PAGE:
In my last issue of SuccessfulStorytelling, I shared a LinkedIn post from Nate Randle, in which he gave a sincere thank you to one of hisemployees. But more importantly, he thanked the employee’s family, who has had to bear the brunt of his busy travel schedule.
It was a genuine, heartfelt post that tugged at someemotional strings. And that made it effective.
How can you replicate this in your own content, yourpresentations, or other communications you have with potential customers, partners or employees?
Here are some ideas to get you started:
One of the best things you can do is to share the storiesand successes of other people. Your team, your customers, your friends and family. Even your competitors (what?!).
When you give credit where it’s due, your content isinherently genuine. People dig that kind of stuff.
Use Your Voice
Gary Vaynerchuk is famous for using salty language in hispresentations and videos. Well, he’s famous for a lot of reasons, but one of the things that makes his content irresistible is that he’s unapologetically himself.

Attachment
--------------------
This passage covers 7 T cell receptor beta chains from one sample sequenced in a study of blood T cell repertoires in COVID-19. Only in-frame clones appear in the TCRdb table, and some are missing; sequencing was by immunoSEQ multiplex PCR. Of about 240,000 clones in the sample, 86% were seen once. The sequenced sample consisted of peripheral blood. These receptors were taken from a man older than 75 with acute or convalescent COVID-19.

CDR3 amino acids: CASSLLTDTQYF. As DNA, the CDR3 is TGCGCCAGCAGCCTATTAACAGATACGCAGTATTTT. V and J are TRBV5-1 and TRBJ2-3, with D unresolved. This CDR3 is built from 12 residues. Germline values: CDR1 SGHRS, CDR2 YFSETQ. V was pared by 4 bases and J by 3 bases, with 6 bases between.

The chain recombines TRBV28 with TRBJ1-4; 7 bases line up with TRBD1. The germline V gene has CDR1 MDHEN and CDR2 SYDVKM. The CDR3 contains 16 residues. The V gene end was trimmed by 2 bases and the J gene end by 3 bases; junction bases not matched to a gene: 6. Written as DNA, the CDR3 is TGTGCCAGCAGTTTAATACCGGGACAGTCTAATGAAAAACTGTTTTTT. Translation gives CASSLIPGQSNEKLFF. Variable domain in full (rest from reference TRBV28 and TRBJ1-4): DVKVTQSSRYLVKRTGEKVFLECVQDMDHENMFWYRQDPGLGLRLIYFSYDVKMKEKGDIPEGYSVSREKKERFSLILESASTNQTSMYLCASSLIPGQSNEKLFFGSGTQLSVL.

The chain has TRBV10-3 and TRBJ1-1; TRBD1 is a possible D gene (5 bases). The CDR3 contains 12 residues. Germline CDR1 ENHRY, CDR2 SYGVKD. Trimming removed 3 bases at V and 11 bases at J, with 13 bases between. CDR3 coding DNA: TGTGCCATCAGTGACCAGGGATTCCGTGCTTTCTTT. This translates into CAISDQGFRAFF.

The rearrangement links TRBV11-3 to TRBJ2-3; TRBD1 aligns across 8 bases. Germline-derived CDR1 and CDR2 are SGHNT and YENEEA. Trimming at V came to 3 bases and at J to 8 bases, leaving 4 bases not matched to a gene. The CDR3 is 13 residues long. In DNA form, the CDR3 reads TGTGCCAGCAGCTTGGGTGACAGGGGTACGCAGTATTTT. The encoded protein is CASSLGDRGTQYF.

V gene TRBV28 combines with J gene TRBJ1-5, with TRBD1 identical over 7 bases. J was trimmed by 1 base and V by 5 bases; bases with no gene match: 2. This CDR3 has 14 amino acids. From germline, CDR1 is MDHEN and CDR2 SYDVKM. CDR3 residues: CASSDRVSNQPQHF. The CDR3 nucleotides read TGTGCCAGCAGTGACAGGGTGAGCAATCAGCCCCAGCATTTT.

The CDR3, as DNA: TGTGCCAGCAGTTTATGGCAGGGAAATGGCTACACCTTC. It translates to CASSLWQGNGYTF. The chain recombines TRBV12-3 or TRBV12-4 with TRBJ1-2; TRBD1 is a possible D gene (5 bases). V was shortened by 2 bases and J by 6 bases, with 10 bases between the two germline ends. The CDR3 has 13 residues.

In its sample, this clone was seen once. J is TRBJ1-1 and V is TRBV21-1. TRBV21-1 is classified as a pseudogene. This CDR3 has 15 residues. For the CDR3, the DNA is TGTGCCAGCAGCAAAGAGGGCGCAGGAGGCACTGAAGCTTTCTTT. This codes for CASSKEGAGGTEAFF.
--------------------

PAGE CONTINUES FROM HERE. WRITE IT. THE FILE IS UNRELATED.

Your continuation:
I’m not suggesting you swear like a sailor, just that you beyourself. Be funny, nerdy, sappy, optimistic, or sarcastic. Don’t be afraid to let your true self shine through. That will help people get to know you. And like you.
It’s hard to admit your faults, failures, and mistakes. Butit might be the best way to form connections with your audience.
Nobody is perfect, but everybody tries to look perfectonline. When you offer a glimpse of your human imperfections, people tend to respond that that and have a more positive impression of you.
I’m not saying do this all the time, and certainly not delveinto your deepest, darkest secrets. But a little vulnerability can go a long way.
Everyone is different, so your exact approachwill look very different from anyone else’s. But by adding a human touch to your content, even if it’s just occasionally, you can get the attention of a broader audience, and build your personal brand.